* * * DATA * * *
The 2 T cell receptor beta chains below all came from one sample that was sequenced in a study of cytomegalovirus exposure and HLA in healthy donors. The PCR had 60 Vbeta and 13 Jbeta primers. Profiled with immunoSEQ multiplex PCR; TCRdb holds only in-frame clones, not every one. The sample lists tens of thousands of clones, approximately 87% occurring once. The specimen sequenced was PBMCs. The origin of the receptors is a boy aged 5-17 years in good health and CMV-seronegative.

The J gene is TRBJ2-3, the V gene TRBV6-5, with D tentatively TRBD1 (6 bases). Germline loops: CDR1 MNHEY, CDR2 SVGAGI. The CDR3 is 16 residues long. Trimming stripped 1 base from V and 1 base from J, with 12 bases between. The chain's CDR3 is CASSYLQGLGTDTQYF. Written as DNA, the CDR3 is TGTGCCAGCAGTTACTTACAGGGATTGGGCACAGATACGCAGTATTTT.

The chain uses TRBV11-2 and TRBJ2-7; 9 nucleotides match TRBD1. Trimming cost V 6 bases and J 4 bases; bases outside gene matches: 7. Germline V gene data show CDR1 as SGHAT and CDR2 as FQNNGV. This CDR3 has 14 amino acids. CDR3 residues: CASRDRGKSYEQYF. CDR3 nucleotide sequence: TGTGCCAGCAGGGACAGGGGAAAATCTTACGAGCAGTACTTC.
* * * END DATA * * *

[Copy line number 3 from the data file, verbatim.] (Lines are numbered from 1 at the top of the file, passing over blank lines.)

The chain uses TRBV11-2 and TRBJ2-7; 9 nucleotides match TRBD1. Trimming cost V 6 bases and J 4 bases; bases outside gene matches: 7. Germline V gene data show CDR1 as SGHAT and CDR2 as FQNNGV. This CDR3 has 14 amino acids. CDR3 residues: CASRDRGKSYEQYF. CDR3 nucleotide sequence: TGTGCCAGCAGGGACAGGGGAAAATCTTACGAGCAGTACTTC.